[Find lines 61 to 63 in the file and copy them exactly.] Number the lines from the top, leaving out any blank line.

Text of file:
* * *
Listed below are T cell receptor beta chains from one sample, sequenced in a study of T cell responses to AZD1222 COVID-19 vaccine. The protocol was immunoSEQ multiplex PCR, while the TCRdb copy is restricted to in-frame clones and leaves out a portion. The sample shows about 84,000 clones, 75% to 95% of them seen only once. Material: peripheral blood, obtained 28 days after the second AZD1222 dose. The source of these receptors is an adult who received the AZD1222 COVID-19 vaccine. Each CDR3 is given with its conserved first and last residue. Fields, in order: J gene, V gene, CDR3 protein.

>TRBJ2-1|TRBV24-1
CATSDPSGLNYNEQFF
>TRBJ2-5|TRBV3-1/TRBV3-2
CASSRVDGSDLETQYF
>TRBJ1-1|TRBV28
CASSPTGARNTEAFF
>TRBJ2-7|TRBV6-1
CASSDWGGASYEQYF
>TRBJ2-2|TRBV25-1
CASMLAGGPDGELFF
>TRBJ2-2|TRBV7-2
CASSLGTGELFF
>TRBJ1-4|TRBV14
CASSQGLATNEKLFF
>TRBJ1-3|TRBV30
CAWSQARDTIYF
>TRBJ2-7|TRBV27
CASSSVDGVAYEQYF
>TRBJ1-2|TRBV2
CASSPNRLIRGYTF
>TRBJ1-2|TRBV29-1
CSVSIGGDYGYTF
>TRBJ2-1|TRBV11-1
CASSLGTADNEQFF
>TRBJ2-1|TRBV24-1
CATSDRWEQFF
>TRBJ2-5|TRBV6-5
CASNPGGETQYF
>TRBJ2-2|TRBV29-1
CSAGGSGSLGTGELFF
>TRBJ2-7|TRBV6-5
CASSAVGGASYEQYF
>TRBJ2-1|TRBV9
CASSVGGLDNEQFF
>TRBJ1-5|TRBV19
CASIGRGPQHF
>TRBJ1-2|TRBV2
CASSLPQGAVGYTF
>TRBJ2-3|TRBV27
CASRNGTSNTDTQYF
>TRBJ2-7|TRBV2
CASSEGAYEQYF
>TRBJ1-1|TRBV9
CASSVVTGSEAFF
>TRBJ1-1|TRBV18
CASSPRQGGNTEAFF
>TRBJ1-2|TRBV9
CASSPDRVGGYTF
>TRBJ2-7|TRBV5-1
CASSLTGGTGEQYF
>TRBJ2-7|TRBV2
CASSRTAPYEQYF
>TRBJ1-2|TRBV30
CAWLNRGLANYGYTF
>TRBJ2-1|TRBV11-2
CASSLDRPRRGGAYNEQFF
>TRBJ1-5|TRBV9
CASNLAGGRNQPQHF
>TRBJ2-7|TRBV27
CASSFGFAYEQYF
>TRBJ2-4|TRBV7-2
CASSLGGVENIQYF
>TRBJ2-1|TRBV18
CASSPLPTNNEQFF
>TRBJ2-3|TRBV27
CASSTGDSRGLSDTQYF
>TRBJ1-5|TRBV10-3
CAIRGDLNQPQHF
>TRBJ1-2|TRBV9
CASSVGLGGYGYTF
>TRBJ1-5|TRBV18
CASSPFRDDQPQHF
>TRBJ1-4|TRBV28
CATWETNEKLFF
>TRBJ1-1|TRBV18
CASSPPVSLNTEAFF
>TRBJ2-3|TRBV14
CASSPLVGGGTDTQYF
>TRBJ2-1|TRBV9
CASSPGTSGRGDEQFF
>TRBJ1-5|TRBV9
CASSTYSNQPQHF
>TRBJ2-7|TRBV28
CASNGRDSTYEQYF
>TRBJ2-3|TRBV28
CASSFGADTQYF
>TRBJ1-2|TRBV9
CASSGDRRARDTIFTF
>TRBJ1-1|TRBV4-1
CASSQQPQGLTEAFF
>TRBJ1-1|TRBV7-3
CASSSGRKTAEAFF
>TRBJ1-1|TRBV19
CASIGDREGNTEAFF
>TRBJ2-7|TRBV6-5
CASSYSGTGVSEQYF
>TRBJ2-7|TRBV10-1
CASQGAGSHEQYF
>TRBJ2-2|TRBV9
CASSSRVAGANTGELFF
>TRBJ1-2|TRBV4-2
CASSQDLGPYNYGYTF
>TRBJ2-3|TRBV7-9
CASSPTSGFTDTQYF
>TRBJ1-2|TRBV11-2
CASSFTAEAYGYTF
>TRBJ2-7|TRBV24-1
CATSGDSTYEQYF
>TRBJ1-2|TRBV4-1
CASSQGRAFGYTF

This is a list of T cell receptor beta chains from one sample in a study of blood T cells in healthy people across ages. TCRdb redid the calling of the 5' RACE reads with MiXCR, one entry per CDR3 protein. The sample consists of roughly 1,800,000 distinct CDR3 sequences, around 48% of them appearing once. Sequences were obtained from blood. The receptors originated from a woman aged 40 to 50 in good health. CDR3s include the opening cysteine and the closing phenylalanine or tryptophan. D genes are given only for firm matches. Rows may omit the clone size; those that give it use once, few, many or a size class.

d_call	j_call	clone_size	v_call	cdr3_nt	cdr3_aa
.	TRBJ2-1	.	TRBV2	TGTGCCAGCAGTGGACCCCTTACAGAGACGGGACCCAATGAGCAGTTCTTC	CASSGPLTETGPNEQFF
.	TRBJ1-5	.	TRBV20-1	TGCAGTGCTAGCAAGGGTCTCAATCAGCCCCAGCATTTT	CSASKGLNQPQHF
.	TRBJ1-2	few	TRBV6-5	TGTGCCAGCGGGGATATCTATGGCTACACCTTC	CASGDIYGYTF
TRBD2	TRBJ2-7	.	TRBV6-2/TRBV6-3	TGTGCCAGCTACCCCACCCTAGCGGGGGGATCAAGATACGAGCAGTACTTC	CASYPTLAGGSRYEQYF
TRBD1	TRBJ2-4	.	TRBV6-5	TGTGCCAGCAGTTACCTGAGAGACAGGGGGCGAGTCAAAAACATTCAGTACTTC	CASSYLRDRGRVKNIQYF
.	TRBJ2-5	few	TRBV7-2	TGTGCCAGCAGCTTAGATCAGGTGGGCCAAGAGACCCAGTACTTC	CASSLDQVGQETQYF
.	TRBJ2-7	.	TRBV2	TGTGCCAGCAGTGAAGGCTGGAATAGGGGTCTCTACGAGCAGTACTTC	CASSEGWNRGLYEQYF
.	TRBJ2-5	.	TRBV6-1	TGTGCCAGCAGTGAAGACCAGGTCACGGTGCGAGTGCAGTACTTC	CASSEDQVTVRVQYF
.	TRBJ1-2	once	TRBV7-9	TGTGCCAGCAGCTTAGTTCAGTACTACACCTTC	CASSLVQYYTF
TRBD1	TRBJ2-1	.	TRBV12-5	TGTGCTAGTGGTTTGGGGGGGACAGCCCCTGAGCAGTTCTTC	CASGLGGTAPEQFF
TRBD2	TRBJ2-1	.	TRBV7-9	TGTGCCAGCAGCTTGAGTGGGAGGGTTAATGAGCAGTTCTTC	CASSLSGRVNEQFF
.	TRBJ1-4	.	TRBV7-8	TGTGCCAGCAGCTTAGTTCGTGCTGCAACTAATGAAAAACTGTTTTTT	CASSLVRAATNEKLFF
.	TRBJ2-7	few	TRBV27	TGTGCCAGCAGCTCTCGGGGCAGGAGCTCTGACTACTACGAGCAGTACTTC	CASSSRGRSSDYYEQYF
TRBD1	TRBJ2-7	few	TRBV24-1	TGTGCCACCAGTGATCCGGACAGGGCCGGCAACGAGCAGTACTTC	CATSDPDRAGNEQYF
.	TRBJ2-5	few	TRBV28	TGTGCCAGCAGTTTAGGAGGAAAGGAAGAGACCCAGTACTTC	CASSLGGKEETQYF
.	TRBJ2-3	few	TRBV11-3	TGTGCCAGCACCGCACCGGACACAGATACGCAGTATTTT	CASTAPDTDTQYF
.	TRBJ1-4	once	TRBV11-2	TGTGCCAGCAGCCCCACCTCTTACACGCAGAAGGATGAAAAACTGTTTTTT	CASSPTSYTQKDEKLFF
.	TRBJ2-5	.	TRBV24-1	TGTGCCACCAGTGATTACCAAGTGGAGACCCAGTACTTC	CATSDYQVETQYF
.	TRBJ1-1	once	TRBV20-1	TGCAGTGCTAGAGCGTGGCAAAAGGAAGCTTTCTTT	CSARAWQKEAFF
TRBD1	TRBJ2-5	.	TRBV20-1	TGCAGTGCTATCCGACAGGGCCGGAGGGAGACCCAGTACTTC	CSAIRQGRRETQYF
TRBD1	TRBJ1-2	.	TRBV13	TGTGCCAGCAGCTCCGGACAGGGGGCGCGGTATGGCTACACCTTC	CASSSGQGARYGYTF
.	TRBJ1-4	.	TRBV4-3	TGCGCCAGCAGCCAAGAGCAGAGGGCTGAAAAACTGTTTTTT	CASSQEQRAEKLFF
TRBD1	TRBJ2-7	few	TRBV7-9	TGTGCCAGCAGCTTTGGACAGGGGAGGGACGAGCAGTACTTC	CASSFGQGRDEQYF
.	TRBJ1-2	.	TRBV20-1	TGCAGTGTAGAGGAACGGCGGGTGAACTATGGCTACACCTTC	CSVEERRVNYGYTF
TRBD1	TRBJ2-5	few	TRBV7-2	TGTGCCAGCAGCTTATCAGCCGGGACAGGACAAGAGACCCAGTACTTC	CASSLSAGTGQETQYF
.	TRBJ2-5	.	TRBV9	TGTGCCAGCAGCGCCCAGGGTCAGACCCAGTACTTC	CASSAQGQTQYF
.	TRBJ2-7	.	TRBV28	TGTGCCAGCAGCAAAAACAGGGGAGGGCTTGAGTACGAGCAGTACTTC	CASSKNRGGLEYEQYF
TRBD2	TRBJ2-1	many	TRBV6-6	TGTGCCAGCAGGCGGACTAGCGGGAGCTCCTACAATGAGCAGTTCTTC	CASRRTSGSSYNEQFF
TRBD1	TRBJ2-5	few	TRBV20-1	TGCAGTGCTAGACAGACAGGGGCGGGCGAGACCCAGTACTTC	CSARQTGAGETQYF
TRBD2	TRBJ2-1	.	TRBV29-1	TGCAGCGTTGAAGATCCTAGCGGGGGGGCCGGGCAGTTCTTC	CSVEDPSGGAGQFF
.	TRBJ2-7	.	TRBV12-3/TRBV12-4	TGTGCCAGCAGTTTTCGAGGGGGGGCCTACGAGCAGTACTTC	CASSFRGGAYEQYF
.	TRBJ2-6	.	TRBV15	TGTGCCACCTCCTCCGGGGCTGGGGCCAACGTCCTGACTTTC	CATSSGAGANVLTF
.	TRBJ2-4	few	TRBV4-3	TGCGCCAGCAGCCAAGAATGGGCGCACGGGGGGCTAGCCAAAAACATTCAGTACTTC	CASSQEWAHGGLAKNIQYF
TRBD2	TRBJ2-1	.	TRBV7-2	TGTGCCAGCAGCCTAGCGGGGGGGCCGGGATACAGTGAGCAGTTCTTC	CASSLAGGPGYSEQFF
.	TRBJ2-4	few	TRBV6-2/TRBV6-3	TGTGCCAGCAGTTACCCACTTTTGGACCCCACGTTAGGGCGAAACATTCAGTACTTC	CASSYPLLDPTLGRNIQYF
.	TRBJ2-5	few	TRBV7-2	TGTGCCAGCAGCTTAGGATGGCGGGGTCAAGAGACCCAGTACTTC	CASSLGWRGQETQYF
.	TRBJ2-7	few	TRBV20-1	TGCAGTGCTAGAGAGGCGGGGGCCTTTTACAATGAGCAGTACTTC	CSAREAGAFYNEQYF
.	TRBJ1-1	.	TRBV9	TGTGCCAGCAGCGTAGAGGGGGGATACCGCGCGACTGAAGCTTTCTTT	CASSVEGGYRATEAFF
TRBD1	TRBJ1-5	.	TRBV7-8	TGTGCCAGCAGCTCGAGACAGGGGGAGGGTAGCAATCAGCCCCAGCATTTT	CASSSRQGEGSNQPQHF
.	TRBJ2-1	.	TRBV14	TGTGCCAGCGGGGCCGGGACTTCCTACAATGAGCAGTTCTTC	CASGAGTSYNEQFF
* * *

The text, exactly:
CASSFGFAYEQYF
>TRBJ2-4|TRBV7-2
CASSLGGVENIQYF